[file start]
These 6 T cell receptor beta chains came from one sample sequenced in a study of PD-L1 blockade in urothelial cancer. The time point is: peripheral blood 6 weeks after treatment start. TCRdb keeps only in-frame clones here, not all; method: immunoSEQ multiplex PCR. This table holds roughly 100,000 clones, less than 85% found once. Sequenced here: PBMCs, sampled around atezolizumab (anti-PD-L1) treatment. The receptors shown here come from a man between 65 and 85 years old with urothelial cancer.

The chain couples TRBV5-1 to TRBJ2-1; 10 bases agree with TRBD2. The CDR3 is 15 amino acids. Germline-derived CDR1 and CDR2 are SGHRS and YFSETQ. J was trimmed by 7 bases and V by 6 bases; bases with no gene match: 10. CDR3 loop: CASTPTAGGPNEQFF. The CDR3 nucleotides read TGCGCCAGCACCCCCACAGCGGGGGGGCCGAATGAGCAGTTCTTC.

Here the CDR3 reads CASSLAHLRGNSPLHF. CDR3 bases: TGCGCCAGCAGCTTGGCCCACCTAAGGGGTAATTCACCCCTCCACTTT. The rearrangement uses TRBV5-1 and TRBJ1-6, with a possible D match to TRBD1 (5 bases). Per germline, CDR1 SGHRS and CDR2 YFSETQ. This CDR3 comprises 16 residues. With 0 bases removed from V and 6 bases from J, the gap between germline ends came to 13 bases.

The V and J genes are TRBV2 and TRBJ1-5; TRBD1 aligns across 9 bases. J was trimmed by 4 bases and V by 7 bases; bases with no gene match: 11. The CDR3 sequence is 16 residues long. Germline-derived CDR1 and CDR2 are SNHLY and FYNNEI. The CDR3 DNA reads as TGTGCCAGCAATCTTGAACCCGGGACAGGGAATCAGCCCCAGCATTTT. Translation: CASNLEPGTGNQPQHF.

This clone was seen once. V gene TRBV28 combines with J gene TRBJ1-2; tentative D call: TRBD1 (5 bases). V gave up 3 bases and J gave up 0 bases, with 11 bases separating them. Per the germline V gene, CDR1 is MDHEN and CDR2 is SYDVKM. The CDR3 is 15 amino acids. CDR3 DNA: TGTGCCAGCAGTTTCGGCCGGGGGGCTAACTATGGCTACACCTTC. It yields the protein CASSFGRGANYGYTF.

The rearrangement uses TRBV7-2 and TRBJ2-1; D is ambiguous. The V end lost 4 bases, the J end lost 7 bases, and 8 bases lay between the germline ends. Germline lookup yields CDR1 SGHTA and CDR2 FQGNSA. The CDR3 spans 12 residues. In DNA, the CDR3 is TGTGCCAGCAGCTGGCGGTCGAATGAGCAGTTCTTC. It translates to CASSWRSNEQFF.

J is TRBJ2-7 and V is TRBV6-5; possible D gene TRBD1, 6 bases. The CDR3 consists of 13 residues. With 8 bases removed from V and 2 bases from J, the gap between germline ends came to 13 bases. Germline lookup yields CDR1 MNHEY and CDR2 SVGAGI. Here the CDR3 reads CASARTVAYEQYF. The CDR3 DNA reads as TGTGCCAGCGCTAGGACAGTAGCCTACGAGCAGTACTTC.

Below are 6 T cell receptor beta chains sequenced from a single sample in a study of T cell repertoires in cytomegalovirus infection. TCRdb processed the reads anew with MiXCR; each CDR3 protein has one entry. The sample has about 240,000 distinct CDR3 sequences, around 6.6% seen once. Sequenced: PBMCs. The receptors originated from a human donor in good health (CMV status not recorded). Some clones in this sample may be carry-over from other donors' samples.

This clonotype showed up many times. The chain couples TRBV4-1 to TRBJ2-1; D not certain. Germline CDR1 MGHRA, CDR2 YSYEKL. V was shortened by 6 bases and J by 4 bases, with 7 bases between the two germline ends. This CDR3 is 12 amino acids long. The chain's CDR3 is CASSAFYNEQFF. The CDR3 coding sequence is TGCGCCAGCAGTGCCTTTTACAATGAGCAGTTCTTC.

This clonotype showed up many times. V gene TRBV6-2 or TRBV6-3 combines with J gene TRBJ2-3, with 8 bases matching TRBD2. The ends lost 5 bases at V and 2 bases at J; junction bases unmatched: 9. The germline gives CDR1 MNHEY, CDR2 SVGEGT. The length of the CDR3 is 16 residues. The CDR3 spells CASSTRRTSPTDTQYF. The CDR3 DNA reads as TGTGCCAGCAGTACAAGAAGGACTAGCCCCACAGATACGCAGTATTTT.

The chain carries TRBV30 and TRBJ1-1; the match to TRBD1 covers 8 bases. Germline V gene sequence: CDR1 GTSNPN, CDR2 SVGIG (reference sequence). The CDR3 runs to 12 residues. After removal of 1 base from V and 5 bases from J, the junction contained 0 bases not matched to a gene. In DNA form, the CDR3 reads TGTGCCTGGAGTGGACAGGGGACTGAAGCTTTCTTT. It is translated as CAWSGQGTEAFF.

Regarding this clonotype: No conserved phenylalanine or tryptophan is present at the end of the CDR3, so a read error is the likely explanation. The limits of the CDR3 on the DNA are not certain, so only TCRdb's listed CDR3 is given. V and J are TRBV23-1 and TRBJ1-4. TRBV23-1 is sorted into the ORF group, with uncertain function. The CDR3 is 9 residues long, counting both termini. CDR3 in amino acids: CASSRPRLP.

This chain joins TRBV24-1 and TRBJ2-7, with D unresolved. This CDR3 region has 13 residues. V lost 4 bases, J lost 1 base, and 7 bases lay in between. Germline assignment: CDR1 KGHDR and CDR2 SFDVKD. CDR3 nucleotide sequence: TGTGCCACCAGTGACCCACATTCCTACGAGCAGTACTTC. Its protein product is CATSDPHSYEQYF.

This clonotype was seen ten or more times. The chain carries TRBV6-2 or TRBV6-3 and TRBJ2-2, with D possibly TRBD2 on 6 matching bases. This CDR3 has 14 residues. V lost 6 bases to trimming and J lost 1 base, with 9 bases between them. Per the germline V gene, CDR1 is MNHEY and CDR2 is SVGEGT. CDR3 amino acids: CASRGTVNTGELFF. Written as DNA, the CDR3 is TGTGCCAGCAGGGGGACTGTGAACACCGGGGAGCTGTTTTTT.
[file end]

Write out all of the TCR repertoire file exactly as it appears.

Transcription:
These 6 T cell receptor beta chains came from one sample sequenced in a study of PD-L1 blockade in urothelial cancer. The time point is: peripheral blood 6 weeks after treatment start. TCRdb keeps only in-frame clones here, not all; method: immunoSEQ multiplex PCR. This table holds roughly 100,000 clones, less than 85% found once. Sequenced here: PBMCs, sampled around atezolizumab (anti-PD-L1) treatment. The receptors shown here come from a man between 65 and 85 years old with urothelial cancer.

The chain couples TRBV5-1 to TRBJ2-1; 10 bases agree with TRBD2. The CDR3 is 15 amino acids. Germline-derived CDR1 and CDR2 are SGHRS and YFSETQ. J was trimmed by 7 bases and V by 6 bases; bases with no gene match: 10. CDR3 loop: CASTPTAGGPNEQFF. The CDR3 nucleotides read TGCGCCAGCACCCCCACAGCGGGGGGGCCGAATGAGCAGTTCTTC.

Here the CDR3 reads CASSLAHLRGNSPLHF. CDR3 bases: TGCGCCAGCAGCTTGGCCCACCTAAGGGGTAATTCACCCCTCCACTTT. The rearrangement uses TRBV5-1 and TRBJ1-6, with a possible D match to TRBD1 (5 bases). Per germline, CDR1 SGHRS and CDR2 YFSETQ. This CDR3 comprises 16 residues. With 0 bases removed from V and 6 bases from J, the gap between germline ends came to 13 bases.

The V and J genes are TRBV2 and TRBJ1-5; TRBD1 aligns across 9 bases. J was trimmed by 4 bases and V by 7 bases; bases with no gene match: 11. The CDR3 sequence is 16 residues long. Germline-derived CDR1 and CDR2 are SNHLY and FYNNEI. The CDR3 DNA reads as TGTGCCAGCAATCTTGAACCCGGGACAGGGAATCAGCCCCAGCATTTT. Translation: CASNLEPGTGNQPQHF.

This clone was seen once. V gene TRBV28 combines with J gene TRBJ1-2; tentative D call: TRBD1 (5 bases). V gave up 3 bases and J gave up 0 bases, with 11 bases separating them. Per the germline V gene, CDR1 is MDHEN and CDR2 is SYDVKM. The CDR3 is 15 amino acids. CDR3 DNA: TGTGCCAGCAGTTTCGGCCGGGGGGCTAACTATGGCTACACCTTC. It yields the protein CASSFGRGANYGYTF.

The rearrangement uses TRBV7-2 and TRBJ2-1; D is ambiguous. The V end lost 4 bases, the J end lost 7 bases, and 8 bases lay between the germline ends. Germline lookup yields CDR1 SGHTA and CDR2 FQGNSA. The CDR3 spans 12 residues. In DNA, the CDR3 is TGTGCCAGCAGCTGGCGGTCGAATGAGCAGTTCTTC. It translates to CASSWRSNEQFF.

J is TRBJ2-7 and V is TRBV6-5; possible D gene TRBD1, 6 bases. The CDR3 consists of 13 residues. With 8 bases removed from V and 2 bases from J, the gap between germline ends came to 13 bases. Germline lookup yields CDR1 MNHEY and CDR2 SVGAGI. Here the CDR3 reads CASARTVAYEQYF. The CDR3 DNA reads as TGTGCCAGCGCTAGGACAGTAGCCTACGAGCAGTACTTC.

Below are 6 T cell receptor beta chains sequenced from a single sample in a study of T cell repertoires in cytomegalovirus infection. TCRdb processed the reads anew with MiXCR; each CDR3 protein has one entry. The sample has about 240,000 distinct CDR3 sequences, around 6.6% seen once. Sequenced: PBMCs. The receptors originated from a human donor in good health (CMV status not recorded). Some clones in this sample may be carry-over from other donors' samples.

This clonotype showed up many times. The chain couples TRBV4-1 to TRBJ2-1; D not certain. Germline CDR1 MGHRA, CDR2 YSYEKL. V was shortened by 6 bases and J by 4 bases, with 7 bases between the two germline ends. This CDR3 is 12 amino acids long. The chain's CDR3 is CASSAFYNEQFF. The CDR3 coding sequence is TGCGCCAGCAGTGCCTTTTACAATGAGCAGTTCTTC.

This clonotype showed up many times. V gene TRBV6-2 or TRBV6-3 combines with J gene TRBJ2-3, with 8 bases matching TRBD2. The ends lost 5 bases at V and 2 bases at J; junction bases unmatched: 9. The germline gives CDR1 MNHEY, CDR2 SVGEGT. The length of the CDR3 is 16 residues. The CDR3 spells CASSTRRTSPTDTQYF. The CDR3 DNA reads as TGTGCCAGCAGTACAAGAAGGACTAGCCCCACAGATACGCAGTATTTT.

The chain carries TRBV30 and TRBJ1-1; the match to TRBD1 covers 8 bases. Germline V gene sequence: CDR1 GTSNPN, CDR2 SVGIG (reference sequence). The CDR3 runs to 12 residues. After removal of 1 base from V and 5 bases from J, the junction contained 0 bases not matched to a gene. In DNA form, the CDR3 reads TGTGCCTGGAGTGGACAGGGGACTGAAGCTTTCTTT. It is translated as CAWSGQGTEAFF.

Regarding this clonotype: No conserved phenylalanine or tryptophan is present at the end of the CDR3, so a read error is the likely explanation. The limits of the CDR3 on the DNA are not certain, so only TCRdb's listed CDR3 is given. V and J are TRBV23-1 and TRBJ1-4. TRBV23-1 is sorted into the ORF group, with uncertain function. The CDR3 is 9 residues long, counting both termini. CDR3 in amino acids: CASSRPRLP.

This chain joins TRBV24-1 and TRBJ2-7, with D unresolved. This CDR3 region has 13 residues. V lost 4 bases, J lost 1 base, and 7 bases lay in between. Germline assignment: CDR1 KGHDR and CDR2 SFDVKD. CDR3 nucleotide sequence: TGTGCCACCAGTGACCCACATTCCTACGAGCAGTACTTC. Its protein product is CATSDPHSYEQYF.

This clonotype was seen ten or more times. The chain carries TRBV6-2 or TRBV6-3 and TRBJ2-2, with D possibly TRBD2 on 6 matching bases. This CDR3 has 14 residues. V lost 6 bases to trimming and J lost 1 base, with 9 bases between them. Per the germline V gene, CDR1 is MNHEY and CDR2 is SVGEGT. CDR3 amino acids: CASRGTVNTGELFF. Written as DNA, the CDR3 is TGTGCCAGCAGGGGGACTGTGAACACCGGGGAGCTGTTTTTT.